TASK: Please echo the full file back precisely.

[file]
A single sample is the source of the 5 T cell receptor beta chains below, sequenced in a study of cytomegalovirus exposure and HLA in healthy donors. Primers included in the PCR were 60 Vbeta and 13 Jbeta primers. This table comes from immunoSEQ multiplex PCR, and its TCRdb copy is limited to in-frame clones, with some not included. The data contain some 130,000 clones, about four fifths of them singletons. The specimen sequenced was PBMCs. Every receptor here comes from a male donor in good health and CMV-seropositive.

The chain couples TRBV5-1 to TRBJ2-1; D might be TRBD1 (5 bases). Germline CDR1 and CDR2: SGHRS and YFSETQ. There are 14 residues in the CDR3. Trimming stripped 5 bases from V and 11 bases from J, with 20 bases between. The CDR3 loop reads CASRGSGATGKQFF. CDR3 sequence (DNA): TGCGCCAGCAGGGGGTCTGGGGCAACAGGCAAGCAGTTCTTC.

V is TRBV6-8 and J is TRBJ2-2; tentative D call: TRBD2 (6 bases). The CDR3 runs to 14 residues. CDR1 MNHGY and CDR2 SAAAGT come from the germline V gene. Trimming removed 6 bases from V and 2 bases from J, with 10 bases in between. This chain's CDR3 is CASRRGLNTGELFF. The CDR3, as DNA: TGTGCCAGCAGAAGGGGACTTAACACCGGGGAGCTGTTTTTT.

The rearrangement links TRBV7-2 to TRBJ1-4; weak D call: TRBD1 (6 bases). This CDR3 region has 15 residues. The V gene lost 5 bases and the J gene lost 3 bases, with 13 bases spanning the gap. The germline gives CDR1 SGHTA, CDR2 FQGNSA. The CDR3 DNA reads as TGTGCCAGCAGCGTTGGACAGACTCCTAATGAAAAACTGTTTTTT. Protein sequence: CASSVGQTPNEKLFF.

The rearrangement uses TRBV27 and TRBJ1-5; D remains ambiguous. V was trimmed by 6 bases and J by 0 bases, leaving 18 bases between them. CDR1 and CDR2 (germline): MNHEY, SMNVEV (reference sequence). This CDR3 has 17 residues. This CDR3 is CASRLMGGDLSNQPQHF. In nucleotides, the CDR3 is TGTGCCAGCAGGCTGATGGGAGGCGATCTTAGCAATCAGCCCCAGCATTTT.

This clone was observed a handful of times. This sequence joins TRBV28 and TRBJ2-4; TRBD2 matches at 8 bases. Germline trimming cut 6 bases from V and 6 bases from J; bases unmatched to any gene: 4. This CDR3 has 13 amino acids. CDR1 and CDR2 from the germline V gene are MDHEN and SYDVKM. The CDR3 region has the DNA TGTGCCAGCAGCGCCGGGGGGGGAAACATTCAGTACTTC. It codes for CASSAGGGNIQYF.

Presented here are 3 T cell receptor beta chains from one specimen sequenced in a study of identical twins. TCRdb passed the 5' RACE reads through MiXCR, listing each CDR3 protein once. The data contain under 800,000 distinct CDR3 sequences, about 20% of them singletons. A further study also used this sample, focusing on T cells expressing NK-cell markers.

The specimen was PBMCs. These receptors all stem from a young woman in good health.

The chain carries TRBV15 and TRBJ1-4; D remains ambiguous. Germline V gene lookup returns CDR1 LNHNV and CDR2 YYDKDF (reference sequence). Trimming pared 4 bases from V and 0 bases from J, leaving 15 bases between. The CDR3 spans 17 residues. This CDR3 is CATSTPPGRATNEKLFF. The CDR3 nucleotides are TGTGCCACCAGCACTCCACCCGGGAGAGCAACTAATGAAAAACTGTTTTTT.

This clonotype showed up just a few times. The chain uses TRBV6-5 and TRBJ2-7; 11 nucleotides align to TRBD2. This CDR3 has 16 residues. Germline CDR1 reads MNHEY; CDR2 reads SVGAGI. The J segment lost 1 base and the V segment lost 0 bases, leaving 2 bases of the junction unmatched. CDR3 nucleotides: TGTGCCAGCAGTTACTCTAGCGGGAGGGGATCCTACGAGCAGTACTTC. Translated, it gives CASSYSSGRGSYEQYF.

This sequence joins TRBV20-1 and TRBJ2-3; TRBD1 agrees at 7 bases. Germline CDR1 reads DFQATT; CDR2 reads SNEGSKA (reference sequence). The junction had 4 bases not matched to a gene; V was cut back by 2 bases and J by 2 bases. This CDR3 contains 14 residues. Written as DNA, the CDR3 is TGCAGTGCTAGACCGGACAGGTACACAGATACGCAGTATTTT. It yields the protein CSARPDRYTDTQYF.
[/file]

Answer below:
A single sample is the source of the 5 T cell receptor beta chains below, sequenced in a study of cytomegalovirus exposure and HLA in healthy donors. Primers included in the PCR were 60 Vbeta and 13 Jbeta primers. This table comes from immunoSEQ multiplex PCR, and its TCRdb copy is limited to in-frame clones, with some not included. The data contain some 130,000 clones, about four fifths of them singletons. The specimen sequenced was PBMCs. Every receptor here comes from a male donor in good health and CMV-seropositive.

The chain couples TRBV5-1 to TRBJ2-1; D might be TRBD1 (5 bases). Germline CDR1 and CDR2: SGHRS and YFSETQ. There are 14 residues in the CDR3. Trimming stripped 5 bases from V and 11 bases from J, with 20 bases between. The CDR3 loop reads CASRGSGATGKQFF. CDR3 sequence (DNA): TGCGCCAGCAGGGGGTCTGGGGCAACAGGCAAGCAGTTCTTC.

V is TRBV6-8 and J is TRBJ2-2; tentative D call: TRBD2 (6 bases). The CDR3 runs to 14 residues. CDR1 MNHGY and CDR2 SAAAGT come from the germline V gene. Trimming removed 6 bases from V and 2 bases from J, with 10 bases in between. This chain's CDR3 is CASRRGLNTGELFF. The CDR3, as DNA: TGTGCCAGCAGAAGGGGACTTAACACCGGGGAGCTGTTTTTT.

The rearrangement links TRBV7-2 to TRBJ1-4; weak D call: TRBD1 (6 bases). This CDR3 region has 15 residues. The V gene lost 5 bases and the J gene lost 3 bases, with 13 bases spanning the gap. The germline gives CDR1 SGHTA, CDR2 FQGNSA. The CDR3 DNA reads as TGTGCCAGCAGCGTTGGACAGACTCCTAATGAAAAACTGTTTTTT. Protein sequence: CASSVGQTPNEKLFF.

The rearrangement uses TRBV27 and TRBJ1-5; D remains ambiguous. V was trimmed by 6 bases and J by 0 bases, leaving 18 bases between them. CDR1 and CDR2 (germline): MNHEY, SMNVEV (reference sequence). This CDR3 has 17 residues. This CDR3 is CASRLMGGDLSNQPQHF. In nucleotides, the CDR3 is TGTGCCAGCAGGCTGATGGGAGGCGATCTTAGCAATCAGCCCCAGCATTTT.

This clone was observed a handful of times. This sequence joins TRBV28 and TRBJ2-4; TRBD2 matches at 8 bases. Germline trimming cut 6 bases from V and 6 bases from J; bases unmatched to any gene: 4. This CDR3 has 13 amino acids. CDR1 and CDR2 from the germline V gene are MDHEN and SYDVKM. The CDR3 region has the DNA TGTGCCAGCAGCGCCGGGGGGGGAAACATTCAGTACTTC. It codes for CASSAGGGNIQYF.

Presented here are 3 T cell receptor beta chains from one specimen sequenced in a study of identical twins. TCRdb passed the 5' RACE reads through MiXCR, listing each CDR3 protein once. The data contain under 800,000 distinct CDR3 sequences, about 20% of them singletons. A further study also used this sample, focusing on T cells expressing NK-cell markers.

The specimen was PBMCs. These receptors all stem from a young woman in good health.

The chain carries TRBV15 and TRBJ1-4; D remains ambiguous. Germline V gene lookup returns CDR1 LNHNV and CDR2 YYDKDF (reference sequence). Trimming pared 4 bases from V and 0 bases from J, leaving 15 bases between. The CDR3 spans 17 residues. This CDR3 is CATSTPPGRATNEKLFF. The CDR3 nucleotides are TGTGCCACCAGCACTCCACCCGGGAGAGCAACTAATGAAAAACTGTTTTTT.

This clonotype showed up just a few times. The chain uses TRBV6-5 and TRBJ2-7; 11 nucleotides align to TRBD2. This CDR3 has 16 residues. Germline CDR1 reads MNHEY; CDR2 reads SVGAGI. The J segment lost 1 base and the V segment lost 0 bases, leaving 2 bases of the junction unmatched. CDR3 nucleotides: TGTGCCAGCAGTTACTCTAGCGGGAGGGGATCCTACGAGCAGTACTTC. Translated, it gives CASSYSSGRGSYEQYF.

This sequence joins TRBV20-1 and TRBJ2-3; TRBD1 agrees at 7 bases. Germline CDR1 reads DFQATT; CDR2 reads SNEGSKA (reference sequence). The junction had 4 bases not matched to a gene; V was cut back by 2 bases and J by 2 bases. This CDR3 contains 14 residues. Written as DNA, the CDR3 is TGCAGTGCTAGACCGGACAGGTACACAGATACGCAGTATTTT. It yields the protein CSARPDRYTDTQYF.